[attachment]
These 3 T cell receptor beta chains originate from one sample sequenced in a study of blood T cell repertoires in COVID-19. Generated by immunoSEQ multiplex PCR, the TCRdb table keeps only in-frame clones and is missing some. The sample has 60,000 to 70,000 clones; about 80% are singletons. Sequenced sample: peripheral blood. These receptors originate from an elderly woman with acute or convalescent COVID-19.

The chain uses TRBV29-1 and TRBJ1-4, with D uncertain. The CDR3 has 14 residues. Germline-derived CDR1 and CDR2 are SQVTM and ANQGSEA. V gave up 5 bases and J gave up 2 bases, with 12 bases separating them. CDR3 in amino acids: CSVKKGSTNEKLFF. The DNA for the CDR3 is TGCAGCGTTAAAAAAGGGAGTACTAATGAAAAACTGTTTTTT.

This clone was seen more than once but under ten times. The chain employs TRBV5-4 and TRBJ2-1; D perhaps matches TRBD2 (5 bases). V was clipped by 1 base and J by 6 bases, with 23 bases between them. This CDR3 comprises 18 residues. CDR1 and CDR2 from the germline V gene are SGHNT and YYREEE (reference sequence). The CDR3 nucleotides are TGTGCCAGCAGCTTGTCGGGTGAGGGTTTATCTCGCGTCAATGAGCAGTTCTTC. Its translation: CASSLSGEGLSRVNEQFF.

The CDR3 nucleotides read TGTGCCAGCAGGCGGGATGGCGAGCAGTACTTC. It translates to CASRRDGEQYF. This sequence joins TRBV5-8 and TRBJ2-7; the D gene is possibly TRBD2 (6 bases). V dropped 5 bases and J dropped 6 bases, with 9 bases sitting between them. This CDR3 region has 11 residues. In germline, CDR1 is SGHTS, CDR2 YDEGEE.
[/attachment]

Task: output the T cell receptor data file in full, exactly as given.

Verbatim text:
These 3 T cell receptor beta chains originate from one sample sequenced in a study of blood T cell repertoires in COVID-19. Generated by immunoSEQ multiplex PCR, the TCRdb table keeps only in-frame clones and is missing some. The sample has 60,000 to 70,000 clones; about 80% are singletons. Sequenced sample: peripheral blood. These receptors originate from an elderly woman with acute or convalescent COVID-19.

The chain uses TRBV29-1 and TRBJ1-4, with D uncertain. The CDR3 has 14 residues. Germline-derived CDR1 and CDR2 are SQVTM and ANQGSEA. V gave up 5 bases and J gave up 2 bases, with 12 bases separating them. CDR3 in amino acids: CSVKKGSTNEKLFF. The DNA for the CDR3 is TGCAGCGTTAAAAAAGGGAGTACTAATGAAAAACTGTTTTTT.

This clone was seen more than once but under ten times. The chain employs TRBV5-4 and TRBJ2-1; D perhaps matches TRBD2 (5 bases). V was clipped by 1 base and J by 6 bases, with 23 bases between them. This CDR3 comprises 18 residues. CDR1 and CDR2 from the germline V gene are SGHNT and YYREEE (reference sequence). The CDR3 nucleotides are TGTGCCAGCAGCTTGTCGGGTGAGGGTTTATCTCGCGTCAATGAGCAGTTCTTC. Its translation: CASSLSGEGLSRVNEQFF.

The CDR3 nucleotides read TGTGCCAGCAGGCGGGATGGCGAGCAGTACTTC. It translates to CASRRDGEQYF. This sequence joins TRBV5-8 and TRBJ2-7; the D gene is possibly TRBD2 (6 bases). V dropped 5 bases and J dropped 6 bases, with 9 bases sitting between them. This CDR3 region has 11 residues. In germline, CDR1 is SGHTS, CDR2 YDEGEE.